- What is protectionism and what are the main forms? Discuss the advantages and disadvantages of protectionist policies in the context of swine flu.
- If the government had to decide whether or not a swine flu vaccine was worth producing, how could they have done this? Outline the process by which costs and benefits can be weighed up. Are there any drawbacks to this method?
- How have businesses been affected by swine flu? Think about those who have benefited as well as those that have lost.
For some time now, education has been a top priority for the government. They have been tackling standards in schools and have a target of a 50% participation rate in higher education. Most people agree that school education should be free, but opinion is divided when it comes to higher education. Is the return to the individual greater than that to society or vice versa? Is it the same for all degrees? This is one of the questions that affects funding. Should the individual pay? Or the government? Or should there be a mixture of funding?
The question of university education has become even more of an issue in the current recession, with many seeing a university education as a way of avoiding, what could be, inevitable unemployment. With this increase in demand, there is increasing pressure on the funding: it is simply not fiscally feasible to fund everyone’s university education. As such, business leaders have advised a rise in tuition fees. Students could be charged thousands more and made to face a higher interest rate on any loans. This highly contentious issue is considered in the articles below.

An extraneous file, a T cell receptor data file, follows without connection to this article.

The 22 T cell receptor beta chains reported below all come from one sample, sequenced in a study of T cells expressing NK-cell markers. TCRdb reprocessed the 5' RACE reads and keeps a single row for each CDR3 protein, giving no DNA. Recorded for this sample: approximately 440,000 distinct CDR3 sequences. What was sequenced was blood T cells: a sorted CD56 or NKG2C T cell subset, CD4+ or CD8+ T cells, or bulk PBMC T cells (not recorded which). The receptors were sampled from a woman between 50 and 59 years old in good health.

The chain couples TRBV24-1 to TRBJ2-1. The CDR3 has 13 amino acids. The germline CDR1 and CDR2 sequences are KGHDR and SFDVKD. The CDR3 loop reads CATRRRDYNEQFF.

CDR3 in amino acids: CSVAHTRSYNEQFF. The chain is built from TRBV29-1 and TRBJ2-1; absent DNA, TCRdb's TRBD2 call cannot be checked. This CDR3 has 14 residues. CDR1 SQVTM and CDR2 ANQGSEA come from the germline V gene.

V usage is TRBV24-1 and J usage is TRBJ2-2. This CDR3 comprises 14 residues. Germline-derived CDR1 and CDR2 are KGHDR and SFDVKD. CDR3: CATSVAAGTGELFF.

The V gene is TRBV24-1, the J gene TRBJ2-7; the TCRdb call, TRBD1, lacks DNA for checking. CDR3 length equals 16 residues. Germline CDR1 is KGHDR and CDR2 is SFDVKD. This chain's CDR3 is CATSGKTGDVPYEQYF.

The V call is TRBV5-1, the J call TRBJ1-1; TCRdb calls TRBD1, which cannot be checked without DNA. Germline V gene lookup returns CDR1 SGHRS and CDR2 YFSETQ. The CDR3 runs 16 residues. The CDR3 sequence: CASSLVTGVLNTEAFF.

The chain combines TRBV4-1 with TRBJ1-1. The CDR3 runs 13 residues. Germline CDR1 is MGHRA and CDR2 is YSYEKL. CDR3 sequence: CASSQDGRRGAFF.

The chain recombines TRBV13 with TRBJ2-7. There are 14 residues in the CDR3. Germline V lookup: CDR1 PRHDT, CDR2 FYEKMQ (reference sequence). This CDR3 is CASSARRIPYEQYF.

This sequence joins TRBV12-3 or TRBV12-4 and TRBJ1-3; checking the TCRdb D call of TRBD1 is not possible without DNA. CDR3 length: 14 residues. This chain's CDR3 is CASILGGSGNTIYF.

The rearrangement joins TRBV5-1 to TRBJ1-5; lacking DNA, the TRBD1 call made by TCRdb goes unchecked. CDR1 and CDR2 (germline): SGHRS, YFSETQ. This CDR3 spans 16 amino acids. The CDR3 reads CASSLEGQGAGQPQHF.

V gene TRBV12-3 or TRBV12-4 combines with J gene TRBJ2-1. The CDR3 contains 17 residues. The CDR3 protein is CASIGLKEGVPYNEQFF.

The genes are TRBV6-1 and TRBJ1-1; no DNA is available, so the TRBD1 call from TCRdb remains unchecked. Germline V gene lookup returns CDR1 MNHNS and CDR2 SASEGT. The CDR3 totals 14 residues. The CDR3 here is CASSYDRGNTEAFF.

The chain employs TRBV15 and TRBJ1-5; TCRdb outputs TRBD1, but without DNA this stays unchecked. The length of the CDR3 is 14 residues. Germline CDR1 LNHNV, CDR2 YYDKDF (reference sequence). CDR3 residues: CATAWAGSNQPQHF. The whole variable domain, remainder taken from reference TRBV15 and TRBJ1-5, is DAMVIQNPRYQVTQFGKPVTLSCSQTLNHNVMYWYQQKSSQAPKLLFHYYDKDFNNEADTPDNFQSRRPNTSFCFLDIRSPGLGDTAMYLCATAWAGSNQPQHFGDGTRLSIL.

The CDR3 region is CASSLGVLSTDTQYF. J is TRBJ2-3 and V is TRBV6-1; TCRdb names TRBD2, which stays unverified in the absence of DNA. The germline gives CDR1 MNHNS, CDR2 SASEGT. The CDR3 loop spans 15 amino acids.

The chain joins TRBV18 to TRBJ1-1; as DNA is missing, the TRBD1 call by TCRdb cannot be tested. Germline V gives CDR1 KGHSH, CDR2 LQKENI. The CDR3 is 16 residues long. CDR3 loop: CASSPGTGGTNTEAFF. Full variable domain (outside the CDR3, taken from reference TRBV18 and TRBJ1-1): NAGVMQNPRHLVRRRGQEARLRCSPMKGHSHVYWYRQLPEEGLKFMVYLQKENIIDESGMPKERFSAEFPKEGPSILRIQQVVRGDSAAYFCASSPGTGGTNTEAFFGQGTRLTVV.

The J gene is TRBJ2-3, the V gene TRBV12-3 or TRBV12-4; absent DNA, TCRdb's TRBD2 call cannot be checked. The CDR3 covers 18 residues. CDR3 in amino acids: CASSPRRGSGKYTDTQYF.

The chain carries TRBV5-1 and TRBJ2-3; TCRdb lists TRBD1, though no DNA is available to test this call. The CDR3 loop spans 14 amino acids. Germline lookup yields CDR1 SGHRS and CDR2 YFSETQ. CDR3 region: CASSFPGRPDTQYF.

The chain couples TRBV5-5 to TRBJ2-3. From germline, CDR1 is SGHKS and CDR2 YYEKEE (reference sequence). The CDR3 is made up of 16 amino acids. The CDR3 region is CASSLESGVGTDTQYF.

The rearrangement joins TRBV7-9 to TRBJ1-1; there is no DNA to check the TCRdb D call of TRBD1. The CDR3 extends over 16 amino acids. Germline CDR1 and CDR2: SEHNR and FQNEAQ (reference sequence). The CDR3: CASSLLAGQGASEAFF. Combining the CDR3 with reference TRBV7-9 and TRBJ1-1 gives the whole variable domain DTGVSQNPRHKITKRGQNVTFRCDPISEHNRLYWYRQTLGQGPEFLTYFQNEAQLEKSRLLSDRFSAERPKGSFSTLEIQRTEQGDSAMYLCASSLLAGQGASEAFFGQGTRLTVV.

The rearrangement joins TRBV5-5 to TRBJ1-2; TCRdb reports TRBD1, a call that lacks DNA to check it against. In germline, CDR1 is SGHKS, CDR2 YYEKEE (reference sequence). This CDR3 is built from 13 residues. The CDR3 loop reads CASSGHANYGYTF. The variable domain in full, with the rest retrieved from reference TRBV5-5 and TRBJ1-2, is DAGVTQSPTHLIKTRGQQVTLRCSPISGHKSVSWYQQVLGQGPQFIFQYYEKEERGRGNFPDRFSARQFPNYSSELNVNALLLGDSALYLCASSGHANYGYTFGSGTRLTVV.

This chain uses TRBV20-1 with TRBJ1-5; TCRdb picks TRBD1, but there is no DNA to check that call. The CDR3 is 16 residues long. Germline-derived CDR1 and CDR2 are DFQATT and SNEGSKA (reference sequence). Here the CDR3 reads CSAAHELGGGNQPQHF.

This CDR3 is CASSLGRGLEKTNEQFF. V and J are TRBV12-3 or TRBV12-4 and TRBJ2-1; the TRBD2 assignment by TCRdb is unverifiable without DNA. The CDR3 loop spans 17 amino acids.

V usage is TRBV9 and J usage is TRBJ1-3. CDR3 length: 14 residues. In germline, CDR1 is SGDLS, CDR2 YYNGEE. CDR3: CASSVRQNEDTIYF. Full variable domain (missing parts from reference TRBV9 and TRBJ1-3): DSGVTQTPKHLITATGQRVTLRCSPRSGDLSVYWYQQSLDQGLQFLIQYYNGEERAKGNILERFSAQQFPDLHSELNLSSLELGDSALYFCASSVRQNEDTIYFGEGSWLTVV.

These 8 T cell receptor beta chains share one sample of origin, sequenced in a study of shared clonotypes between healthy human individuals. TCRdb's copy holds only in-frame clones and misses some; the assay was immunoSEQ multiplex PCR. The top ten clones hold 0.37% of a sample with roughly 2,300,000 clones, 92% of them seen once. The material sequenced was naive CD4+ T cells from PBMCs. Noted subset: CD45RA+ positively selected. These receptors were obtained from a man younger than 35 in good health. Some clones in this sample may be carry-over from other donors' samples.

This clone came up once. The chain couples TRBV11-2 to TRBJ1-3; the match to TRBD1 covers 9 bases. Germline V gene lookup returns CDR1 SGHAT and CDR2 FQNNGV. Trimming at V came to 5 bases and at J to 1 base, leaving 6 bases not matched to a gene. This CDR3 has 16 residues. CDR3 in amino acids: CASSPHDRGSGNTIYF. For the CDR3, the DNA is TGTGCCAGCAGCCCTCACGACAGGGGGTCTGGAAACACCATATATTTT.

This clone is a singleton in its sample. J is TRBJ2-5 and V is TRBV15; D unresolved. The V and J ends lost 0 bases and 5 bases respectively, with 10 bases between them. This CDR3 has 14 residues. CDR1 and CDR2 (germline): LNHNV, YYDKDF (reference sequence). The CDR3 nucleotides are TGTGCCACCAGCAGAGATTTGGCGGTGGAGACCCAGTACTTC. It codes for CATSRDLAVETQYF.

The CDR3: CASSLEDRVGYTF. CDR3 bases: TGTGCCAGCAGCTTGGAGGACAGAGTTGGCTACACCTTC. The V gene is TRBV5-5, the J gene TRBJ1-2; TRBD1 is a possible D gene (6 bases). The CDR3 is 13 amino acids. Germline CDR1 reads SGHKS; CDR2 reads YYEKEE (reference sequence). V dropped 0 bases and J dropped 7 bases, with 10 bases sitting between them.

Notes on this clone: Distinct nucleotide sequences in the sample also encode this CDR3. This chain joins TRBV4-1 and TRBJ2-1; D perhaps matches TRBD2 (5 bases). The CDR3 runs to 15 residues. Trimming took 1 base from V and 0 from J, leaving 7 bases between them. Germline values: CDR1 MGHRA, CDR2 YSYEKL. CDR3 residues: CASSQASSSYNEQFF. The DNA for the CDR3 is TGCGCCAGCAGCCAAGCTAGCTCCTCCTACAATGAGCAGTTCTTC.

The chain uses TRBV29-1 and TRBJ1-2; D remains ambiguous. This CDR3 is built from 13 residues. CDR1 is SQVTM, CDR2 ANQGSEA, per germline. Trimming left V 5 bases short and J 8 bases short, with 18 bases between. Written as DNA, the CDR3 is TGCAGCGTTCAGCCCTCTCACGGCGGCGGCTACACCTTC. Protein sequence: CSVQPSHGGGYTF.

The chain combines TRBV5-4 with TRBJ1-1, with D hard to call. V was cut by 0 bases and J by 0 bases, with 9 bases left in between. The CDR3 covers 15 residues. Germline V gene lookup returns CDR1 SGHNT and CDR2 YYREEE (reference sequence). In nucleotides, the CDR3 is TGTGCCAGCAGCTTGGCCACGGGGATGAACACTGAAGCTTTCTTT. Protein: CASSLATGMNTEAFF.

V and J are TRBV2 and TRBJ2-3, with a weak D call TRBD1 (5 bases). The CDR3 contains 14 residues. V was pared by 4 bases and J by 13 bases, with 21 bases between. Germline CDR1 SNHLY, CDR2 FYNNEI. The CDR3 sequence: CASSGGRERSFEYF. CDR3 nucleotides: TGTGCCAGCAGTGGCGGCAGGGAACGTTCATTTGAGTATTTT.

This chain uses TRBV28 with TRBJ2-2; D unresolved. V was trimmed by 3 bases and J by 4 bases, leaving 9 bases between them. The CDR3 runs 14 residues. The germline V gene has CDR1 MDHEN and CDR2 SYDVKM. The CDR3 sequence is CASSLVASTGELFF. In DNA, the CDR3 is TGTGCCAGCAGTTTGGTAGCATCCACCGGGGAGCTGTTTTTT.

Charge students more, say bosses BBC News (21/9/09)
Middle class university students ‘should pay more’ Telegraph (21/9/09)
Elite universities plan to cut UK student numbers amid funding drop Telegraph (20/9/09)
Fee rise must aid poor students BBC News (27/7/09)
Loans delay for 150,000 students continues Daily Mail (19/9/09)
‘No fee degrees’ university plan BBC News (8/7/09)
‘New market’ in education (podcast) BBC Today Programme (8/7/09)
Bring back tuition fees for middle class students Scotsman (11/9/09)
CBI advises raising university fees to £5,000 a year to tackle funding crisis Guardian (21/9/09)
University ‘way out of recession’ BBC News (8/9/09)
Schools secretary Ed Balls under fire over education cuts Mirror (21/9/09)
Students should pay more – CBI (video) BBC News (21/9/09)
- Why is education described as a merit good? Explain the characteristics and why it constitutes a market failure.
- Identify any externalities involved in higher education. Do they imply that the free market would led to a level of higher education that is above or below the social optimum?
- List the costs to society of a university education. (Think about opportunity cost).
- What are the arguments for (a) only the individual funding their university education (b) the government funding university education (c) a combination of both?
- Is it a reasonable policy to increase university fees? If so, should students receive loans to cover this increase? If not, what do you think is an alternative option to help this funding crisis?